Lack of Appropriate English Language (ESL) Books for Students in Puerto Rico

Despite having over 100 years of English language teaching, many Puerto Ricans still struggle with the language.

Puerto Rico is unique, and I’m not saying that because I’m Puerto Rican! It is a well-known fact that the English language arrived in Puerto Rico in less than desirable conditions back in 1898. Despite having over 100 years of English language teaching, many Puerto Ricans still struggle with the language. This is partly due to the books we use in our classrooms. We use books approved by US educational guidelines that were originally intended for students who have English as the first language. However, students in Puerto Rico are bilingual, with Spanish as their first language. By using resources created for students whose first language is English, we assume that our students have a similar background. This is not a fair assumption and puts our students and teachers at a disadvantage.

For the last two years, I have been working as a third-grade English Language Arts teacher at Wesleyan Academy, located in Guaynabo, Puerto Rico. These two years have also been the first in my teaching career. Wesleyan Academy is a private college prepatory academy with the mission to create Christian leaders for the world. Most of our students’ families are professional bilinguals, which is terrific when you are teaching English to students whose native language is Spanish. However, despite having this perceived advantage for our students, I regularly see my students struggle with their reading comprehension. Keep in mind, as a private institution, we have access to far more resources than the many other schools on the island whose students also need access to culturally responsive books. 

Curricular design has been a passion of mine ever since I started working on my Master’s degree in TESOL (Teaching English to Speakers of Other Languages).

What I’ve learned from studying the usage of culturally relevant texts in the ESL classroom is:

  • Reading comprehension and language skills improve 
  • Attitudes toward reading improve 
  • Fosters positive relationships between the school and its community

That is why it is critical for Puerto Rican students to have access to culturally relevant texts in the language they are learning.

However, during the past two years I’ve learned that, as teachers, even if we don’t have access to all of the tools our students need, it is important to think about the many other ways we can change the work that we do in our classrooms. Besides having access to more ESL books, there are several other important factors that contribute to providing a culturally relevant, effective, and empowering language learning experience that should not go overlooked

These are:

  • Safe (learning) environment 
  • English-proficient teachers  
  • Appropriate ESL materials and resources
  • Positive home-school relationship and support

I’ve learned this year that although many teachers use specific textbooks for their classes that were assigned by their schools’ administrators, it does not mean that we are powerless and stuck using these books!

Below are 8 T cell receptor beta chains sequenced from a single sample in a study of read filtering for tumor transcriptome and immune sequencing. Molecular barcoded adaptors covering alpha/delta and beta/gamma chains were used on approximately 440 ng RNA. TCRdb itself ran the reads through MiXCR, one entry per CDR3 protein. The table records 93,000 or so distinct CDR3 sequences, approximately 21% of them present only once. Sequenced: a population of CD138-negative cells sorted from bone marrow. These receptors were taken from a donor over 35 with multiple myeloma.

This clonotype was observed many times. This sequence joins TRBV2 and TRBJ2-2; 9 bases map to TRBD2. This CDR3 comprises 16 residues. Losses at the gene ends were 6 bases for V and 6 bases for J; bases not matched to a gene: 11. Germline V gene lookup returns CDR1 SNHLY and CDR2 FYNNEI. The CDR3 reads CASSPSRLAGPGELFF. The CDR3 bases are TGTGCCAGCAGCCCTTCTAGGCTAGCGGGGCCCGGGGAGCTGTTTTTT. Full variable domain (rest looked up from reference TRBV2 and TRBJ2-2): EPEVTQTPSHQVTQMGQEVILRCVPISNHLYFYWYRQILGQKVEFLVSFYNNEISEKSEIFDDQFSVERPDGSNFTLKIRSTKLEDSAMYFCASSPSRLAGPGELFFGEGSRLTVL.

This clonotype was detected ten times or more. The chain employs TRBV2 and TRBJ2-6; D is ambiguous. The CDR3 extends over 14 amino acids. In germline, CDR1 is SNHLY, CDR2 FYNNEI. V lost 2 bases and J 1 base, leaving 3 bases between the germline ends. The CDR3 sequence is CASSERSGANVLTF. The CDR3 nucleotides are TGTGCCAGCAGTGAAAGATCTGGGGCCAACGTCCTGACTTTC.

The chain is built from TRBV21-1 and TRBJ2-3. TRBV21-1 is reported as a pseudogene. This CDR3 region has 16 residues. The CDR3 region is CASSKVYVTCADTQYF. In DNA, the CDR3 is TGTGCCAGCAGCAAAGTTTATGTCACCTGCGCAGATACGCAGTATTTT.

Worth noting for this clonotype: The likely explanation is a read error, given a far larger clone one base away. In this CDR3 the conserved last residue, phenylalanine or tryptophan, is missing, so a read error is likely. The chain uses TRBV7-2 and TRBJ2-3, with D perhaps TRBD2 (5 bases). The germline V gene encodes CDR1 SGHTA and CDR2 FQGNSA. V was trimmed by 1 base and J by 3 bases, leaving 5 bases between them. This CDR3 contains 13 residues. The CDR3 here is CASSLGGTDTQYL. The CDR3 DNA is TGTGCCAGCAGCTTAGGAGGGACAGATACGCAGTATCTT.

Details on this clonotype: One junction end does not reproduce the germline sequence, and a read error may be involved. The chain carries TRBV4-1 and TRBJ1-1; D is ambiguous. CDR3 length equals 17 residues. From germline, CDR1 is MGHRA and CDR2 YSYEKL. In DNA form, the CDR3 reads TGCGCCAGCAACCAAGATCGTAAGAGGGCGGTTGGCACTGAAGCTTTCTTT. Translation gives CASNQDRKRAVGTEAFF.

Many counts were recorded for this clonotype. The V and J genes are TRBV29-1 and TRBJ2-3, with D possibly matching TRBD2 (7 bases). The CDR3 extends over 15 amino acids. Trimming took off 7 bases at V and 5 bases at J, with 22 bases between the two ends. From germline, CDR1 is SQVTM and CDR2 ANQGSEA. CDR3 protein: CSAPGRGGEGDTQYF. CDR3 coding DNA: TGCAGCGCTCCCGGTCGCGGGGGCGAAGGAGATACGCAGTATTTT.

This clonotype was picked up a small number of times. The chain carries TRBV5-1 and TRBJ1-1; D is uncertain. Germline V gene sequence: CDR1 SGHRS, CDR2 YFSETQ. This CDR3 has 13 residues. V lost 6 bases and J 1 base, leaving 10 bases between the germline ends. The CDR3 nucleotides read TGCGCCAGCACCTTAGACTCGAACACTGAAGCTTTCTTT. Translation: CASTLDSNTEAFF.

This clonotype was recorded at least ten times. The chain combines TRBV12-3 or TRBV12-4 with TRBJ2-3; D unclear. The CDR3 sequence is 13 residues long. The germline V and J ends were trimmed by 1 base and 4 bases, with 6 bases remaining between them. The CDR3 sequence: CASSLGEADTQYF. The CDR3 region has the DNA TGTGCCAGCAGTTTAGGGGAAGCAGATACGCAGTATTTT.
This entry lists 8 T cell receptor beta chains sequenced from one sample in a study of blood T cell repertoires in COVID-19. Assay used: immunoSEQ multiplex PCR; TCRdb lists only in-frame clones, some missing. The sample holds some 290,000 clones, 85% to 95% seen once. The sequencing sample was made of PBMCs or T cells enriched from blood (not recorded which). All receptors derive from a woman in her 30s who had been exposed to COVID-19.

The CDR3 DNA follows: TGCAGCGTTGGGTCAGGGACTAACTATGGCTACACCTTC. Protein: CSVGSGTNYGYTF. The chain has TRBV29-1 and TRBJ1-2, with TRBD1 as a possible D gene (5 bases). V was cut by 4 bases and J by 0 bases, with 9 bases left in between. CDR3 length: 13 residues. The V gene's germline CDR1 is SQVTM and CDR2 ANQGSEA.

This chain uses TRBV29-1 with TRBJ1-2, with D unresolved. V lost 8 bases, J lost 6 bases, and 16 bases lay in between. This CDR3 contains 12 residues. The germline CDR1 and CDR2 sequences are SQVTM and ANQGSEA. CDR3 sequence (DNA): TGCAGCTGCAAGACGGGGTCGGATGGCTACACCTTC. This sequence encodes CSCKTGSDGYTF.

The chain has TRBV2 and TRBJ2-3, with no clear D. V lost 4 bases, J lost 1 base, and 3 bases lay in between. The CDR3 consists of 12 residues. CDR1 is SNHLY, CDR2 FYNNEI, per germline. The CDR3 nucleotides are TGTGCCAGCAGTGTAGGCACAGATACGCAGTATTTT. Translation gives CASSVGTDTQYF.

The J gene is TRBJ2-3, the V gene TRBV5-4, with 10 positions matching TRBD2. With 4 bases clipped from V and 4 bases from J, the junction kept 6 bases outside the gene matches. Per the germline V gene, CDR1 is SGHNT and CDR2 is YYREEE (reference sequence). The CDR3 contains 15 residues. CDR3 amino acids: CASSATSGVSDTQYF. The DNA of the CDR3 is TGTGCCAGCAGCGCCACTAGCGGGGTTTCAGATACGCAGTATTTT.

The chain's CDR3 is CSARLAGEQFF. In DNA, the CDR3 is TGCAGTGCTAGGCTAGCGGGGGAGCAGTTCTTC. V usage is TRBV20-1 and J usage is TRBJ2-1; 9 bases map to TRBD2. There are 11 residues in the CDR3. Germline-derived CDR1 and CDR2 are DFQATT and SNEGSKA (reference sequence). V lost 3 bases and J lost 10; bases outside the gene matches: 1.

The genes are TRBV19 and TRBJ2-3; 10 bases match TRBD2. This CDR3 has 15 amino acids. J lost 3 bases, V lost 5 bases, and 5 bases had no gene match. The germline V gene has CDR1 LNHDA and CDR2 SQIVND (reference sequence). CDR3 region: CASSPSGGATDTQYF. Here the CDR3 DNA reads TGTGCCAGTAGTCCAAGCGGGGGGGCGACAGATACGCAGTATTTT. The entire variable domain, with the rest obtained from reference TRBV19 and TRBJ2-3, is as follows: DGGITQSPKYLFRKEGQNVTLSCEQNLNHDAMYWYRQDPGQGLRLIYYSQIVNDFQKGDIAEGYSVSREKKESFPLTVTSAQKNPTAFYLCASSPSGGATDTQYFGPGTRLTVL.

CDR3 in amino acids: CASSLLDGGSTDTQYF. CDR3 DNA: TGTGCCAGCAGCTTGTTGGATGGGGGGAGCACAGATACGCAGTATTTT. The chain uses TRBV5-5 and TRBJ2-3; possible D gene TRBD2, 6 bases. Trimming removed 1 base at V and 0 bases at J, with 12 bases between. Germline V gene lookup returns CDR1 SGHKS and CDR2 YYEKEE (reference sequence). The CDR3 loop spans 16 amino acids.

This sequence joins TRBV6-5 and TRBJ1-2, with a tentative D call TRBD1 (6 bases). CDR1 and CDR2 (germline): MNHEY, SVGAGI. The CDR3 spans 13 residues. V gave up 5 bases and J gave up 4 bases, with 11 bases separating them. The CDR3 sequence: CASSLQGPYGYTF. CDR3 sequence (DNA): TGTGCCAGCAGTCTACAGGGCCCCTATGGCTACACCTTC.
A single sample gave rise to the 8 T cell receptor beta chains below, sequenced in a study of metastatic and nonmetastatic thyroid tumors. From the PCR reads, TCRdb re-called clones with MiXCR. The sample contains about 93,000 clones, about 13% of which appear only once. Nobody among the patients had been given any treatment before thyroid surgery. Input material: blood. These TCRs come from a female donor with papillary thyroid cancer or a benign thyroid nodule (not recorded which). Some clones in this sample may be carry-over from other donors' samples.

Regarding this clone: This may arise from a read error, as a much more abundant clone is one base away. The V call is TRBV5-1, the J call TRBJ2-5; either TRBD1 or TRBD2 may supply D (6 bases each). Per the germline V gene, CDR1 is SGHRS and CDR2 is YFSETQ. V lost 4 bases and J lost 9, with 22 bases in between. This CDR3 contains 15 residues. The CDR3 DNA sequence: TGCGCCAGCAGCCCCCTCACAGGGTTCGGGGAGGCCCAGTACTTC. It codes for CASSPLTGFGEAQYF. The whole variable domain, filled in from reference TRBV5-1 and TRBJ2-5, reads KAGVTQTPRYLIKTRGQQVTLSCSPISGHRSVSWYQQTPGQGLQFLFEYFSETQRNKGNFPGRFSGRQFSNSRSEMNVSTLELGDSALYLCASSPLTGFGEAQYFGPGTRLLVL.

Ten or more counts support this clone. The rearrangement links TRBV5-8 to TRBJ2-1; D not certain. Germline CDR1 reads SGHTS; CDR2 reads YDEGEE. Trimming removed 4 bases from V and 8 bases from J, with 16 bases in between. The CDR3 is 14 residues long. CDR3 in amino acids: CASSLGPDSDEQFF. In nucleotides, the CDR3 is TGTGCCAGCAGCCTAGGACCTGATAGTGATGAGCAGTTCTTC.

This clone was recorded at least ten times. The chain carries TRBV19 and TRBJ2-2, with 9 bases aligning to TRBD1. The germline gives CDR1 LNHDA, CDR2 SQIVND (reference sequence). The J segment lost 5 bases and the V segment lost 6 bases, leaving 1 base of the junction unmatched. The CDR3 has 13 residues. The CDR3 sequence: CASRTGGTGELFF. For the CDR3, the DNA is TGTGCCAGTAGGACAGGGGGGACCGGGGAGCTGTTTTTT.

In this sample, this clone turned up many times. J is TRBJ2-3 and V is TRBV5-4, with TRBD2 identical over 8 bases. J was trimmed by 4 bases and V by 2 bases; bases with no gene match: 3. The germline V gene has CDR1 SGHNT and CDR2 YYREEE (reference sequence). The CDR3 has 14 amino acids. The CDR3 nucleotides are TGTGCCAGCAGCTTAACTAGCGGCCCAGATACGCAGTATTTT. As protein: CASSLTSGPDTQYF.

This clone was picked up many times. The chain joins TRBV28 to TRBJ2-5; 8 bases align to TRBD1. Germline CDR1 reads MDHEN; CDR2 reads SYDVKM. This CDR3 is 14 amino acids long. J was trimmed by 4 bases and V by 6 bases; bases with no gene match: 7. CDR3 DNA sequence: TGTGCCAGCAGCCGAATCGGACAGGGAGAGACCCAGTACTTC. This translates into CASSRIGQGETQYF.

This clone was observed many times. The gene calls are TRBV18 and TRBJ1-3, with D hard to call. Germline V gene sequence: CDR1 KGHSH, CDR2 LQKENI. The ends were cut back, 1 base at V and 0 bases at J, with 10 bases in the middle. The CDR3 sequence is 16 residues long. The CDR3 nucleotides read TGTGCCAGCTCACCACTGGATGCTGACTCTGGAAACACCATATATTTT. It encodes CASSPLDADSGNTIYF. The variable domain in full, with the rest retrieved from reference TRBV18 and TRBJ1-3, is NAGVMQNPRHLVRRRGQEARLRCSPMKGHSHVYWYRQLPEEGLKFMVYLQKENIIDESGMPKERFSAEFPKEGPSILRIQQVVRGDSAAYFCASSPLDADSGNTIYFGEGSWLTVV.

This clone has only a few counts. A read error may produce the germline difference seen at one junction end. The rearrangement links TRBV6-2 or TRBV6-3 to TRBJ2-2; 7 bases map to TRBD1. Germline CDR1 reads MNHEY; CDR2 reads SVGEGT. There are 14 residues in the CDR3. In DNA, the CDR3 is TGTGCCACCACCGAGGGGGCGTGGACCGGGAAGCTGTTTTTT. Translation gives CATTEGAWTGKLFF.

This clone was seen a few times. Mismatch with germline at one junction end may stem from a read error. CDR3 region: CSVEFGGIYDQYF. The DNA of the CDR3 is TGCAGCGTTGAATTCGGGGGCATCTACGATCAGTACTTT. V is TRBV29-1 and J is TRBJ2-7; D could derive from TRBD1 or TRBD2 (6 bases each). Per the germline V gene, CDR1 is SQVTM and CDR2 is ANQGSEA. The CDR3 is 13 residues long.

I’ve had the opportunity to have an impact beyond my classroom when my principal, Consuelo Rampolla, invited me to join her in the wondrous adventure that has been LEAD Collaborative,an initiative to build capacity in school leaders of K-12 public and private schools in Puerto Rico.

Due to this unique opportunity to collaborate (it’s not often Principals and new teachers put their heads together to innovate in any school setting) , we’ve come to realize that even though we can’t change our textbooks in the middle of a semester, we can enhance our students’ language learning experience by taking control of other factors.

Through planning, we can be more culturally responsive. We have decided to change our traditional daily lesson plan for a unit plan. By planning for an entire unit at once, we are afforded with more creativity and time to think about what it is that students really need to learn and help them make connections to real life situations, making it pertinent to them. If you know what your ultimate goal is, you can plan your lessons to lead your students to success. As teachers, we know why our lesson plans are important. It is important that the student knows as well.

To my fellow teachers: the next time you start a new unit or chapter, take a step back and think about what you want your students to do and understand. Even if it’s not a school requirement, sketch it out!

What’s the point of planning all those lessons if, by the end, you’re going to give them a test on medieval literature and not make connectios to our students interests or reality?

For our students to be successful outside our classroom, be it the next grade or their future job, what content and language skills do they need to thrive in their society? Remember that our communities have its special idiosyncrasies that are a part of our students’ identity. We cannot ignore who our students are by limiting our lessons with someone else’s perspective and culture.

Resources: (Ernst-Slavit & Mulhern, 2003; Rodríguez-Valls, 2011; Rodríguez, 2014; Ceprano, 2017; Ceprano & Shea, 2018) (Ebe, 2010; Rodríguez, 2014; Ceprano, 2017; Louie & Davis-Welton, 2016) (Sneddon, 2008; Rodríguez-Valls, 2011; Hadaway & Young, 2014; Louie & Davis-Welton, 2016; Ceprano, 2017)

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